Democratic Virginia Sen. Tim Kaine said a “major reason” why former Democratic presidential nominee Hillary Clinton lost the 2016 presidential election is because of the “misogyny and double standard applied to the first woman nominee.”
Kaine was chosen as Clinton’s running mate for the 2016 election. The Virginia senator appeared on Friday afternoon’s “Bill Hemmer Reports” to discuss presumptive Democratic presidential nominee Joe Biden’s choice of California Sen. Kamala Harris for the vice presidential slot. During the discussion, Kaine reflected back on his own experience running with the first female major party presidential nominee.
“The worst thing about the campaign was being on a ticket and seeing the misogyny and double standard applied to the first woman nominee. The ‘lock her up’ chants or doubles standards that are applied, and I see some of that now starting up with Kamala Harris too with the president raising a question over whether she’s a U.S. citizen because her parents were immigrants,” Kaine told anchor Bill Hemmer.
Citing statistics for women in Congress and comparing them to other countries, the Virginia senator contended that while the U.S. is “good at an awful lot of things about women,” the country has “a bad track record of electing women to higher office.”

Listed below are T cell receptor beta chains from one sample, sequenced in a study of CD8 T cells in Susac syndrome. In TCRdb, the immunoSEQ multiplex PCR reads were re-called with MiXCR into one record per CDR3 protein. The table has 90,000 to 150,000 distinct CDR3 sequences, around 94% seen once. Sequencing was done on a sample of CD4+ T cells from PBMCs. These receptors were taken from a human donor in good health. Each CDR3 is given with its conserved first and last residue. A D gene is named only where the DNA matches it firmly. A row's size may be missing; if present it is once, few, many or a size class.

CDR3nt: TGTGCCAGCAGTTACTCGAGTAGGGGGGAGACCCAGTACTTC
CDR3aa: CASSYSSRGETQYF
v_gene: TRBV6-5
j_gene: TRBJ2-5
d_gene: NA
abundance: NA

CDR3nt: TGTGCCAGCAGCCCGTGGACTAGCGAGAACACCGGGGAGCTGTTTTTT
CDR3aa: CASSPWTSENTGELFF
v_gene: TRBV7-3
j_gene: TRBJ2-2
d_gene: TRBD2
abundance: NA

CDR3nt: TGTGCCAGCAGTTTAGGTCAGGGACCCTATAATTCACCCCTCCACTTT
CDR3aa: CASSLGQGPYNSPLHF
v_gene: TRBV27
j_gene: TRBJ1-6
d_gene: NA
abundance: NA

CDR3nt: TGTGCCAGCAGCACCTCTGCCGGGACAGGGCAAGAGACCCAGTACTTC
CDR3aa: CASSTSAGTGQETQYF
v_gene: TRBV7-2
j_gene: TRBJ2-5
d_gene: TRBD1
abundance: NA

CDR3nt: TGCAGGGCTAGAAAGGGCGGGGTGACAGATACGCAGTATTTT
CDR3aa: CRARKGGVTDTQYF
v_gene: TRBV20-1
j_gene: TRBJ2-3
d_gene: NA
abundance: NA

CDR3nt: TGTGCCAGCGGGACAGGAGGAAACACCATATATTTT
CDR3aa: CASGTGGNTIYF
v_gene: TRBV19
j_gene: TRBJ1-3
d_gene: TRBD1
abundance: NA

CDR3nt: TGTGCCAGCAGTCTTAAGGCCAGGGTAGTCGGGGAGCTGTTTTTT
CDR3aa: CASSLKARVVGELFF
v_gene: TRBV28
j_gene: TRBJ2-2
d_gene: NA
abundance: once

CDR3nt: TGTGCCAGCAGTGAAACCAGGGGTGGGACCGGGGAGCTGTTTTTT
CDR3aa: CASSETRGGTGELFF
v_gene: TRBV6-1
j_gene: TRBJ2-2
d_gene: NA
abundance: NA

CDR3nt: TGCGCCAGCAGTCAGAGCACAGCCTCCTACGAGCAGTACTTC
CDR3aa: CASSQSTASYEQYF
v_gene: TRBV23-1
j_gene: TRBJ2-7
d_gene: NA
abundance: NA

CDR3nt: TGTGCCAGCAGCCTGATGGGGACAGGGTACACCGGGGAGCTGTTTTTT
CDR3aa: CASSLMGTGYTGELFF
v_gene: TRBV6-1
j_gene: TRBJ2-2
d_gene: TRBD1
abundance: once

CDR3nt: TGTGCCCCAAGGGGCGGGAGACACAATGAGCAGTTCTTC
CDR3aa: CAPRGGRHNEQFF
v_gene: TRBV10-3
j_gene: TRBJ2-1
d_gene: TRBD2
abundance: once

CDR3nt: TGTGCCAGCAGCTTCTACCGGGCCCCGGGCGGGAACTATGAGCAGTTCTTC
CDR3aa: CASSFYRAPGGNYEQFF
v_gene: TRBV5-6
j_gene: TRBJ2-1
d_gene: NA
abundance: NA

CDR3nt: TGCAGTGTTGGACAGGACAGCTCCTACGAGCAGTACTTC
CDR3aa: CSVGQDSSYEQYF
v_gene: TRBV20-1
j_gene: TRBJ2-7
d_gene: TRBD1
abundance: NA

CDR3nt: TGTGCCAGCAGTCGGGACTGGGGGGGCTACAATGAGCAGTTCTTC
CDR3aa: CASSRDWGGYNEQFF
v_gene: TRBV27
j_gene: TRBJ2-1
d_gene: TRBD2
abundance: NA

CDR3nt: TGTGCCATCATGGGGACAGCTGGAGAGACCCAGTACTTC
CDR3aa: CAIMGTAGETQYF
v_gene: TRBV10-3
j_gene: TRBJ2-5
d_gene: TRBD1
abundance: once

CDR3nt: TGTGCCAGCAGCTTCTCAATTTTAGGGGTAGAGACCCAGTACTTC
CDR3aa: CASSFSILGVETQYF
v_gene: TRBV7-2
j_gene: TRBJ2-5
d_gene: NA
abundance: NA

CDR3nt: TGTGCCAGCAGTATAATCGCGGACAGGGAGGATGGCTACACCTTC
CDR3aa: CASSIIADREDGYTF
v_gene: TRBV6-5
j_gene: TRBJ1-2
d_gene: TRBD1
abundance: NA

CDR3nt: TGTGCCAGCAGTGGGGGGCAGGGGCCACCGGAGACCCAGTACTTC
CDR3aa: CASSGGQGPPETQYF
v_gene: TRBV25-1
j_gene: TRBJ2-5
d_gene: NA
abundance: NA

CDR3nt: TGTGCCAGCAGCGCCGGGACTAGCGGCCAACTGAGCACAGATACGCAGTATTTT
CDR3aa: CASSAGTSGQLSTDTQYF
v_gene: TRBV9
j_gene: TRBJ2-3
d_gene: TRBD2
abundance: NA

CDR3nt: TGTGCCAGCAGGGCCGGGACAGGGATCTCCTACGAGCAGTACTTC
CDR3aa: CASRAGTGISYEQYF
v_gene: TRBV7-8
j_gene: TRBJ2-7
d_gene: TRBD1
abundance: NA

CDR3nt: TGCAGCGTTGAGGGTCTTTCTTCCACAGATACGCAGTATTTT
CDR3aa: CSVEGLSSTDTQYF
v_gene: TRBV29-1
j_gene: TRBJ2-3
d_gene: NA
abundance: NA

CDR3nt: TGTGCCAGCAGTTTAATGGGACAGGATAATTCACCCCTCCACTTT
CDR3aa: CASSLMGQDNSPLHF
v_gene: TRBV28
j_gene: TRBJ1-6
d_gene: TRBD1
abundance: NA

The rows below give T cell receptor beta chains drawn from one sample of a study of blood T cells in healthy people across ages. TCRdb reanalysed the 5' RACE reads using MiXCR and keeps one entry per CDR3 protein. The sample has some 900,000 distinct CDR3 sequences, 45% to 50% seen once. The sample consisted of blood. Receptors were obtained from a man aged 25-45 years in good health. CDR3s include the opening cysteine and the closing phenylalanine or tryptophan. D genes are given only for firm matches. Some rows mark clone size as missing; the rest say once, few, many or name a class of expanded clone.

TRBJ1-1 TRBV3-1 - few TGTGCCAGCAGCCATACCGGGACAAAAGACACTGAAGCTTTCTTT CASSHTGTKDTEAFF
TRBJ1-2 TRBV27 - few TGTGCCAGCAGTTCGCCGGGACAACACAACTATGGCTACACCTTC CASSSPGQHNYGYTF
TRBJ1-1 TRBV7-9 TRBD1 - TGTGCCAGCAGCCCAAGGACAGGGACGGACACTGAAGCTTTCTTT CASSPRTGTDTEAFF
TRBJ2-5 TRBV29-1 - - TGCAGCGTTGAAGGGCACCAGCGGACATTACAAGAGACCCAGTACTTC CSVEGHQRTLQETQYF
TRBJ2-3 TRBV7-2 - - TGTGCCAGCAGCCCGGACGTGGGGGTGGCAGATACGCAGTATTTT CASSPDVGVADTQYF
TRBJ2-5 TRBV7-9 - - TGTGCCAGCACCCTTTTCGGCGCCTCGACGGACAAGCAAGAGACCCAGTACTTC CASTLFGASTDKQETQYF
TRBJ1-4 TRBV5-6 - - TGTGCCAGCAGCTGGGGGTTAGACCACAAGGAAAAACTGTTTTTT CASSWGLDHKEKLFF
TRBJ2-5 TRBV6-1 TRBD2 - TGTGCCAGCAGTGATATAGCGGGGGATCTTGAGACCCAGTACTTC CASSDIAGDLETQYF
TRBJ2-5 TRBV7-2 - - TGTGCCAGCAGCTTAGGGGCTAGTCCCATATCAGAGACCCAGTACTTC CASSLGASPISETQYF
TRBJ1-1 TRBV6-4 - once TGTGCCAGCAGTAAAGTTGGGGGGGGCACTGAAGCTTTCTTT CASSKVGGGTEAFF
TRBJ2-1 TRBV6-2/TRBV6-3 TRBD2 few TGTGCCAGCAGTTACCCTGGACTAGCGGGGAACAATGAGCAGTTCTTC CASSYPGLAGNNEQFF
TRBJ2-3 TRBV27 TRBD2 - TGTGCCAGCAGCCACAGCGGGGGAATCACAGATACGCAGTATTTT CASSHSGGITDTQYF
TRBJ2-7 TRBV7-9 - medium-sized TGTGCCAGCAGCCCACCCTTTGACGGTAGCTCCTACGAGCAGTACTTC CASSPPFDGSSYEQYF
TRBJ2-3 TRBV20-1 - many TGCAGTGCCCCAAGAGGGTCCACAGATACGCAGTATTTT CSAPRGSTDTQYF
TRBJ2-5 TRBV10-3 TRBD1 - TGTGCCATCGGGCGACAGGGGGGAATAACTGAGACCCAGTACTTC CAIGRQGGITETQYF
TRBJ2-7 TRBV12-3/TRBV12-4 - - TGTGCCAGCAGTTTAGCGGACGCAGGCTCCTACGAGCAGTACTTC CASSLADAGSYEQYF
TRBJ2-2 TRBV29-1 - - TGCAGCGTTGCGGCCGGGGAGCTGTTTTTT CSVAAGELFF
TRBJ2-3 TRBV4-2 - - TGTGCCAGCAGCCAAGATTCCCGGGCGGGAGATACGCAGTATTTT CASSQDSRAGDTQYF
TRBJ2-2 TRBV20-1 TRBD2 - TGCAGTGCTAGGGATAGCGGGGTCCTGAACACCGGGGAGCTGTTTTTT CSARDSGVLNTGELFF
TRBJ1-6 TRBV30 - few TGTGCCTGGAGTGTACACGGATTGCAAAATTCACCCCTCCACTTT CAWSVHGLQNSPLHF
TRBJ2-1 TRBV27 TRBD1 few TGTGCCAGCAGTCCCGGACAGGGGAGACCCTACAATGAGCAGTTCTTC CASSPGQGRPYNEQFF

“Come back to that comment about Hillary Clinton,” Hemmer said between some technical difficulties. “Are you saying that’s why she lost?”
“That is a major reason, yeah, I’m absolutely sure of it,” Kaine insisted. “I don’t think you would see people chanting ‘lock her up’ had she been a man.”
Kaine referred to “outrageous slurs” and “double standards” directed at Clinton.
“You don’t think it may be that Hillary Clinton was not the candidate that America wanted at that time?” Hemmer pressed. (RELATED: ‘White Men’s Electability Advantage Is A Myth,’ Study Finds)
“I didn’t say that there was only one reason for the outcome, but I do know this,” he responded. “There were very definitely misogyny and double standards directed towards Hillary, and that’s what it’s going to take to have the first woman vice president or president is to kind of get over the hurdle that many other nations have been over but we haven’t yet.”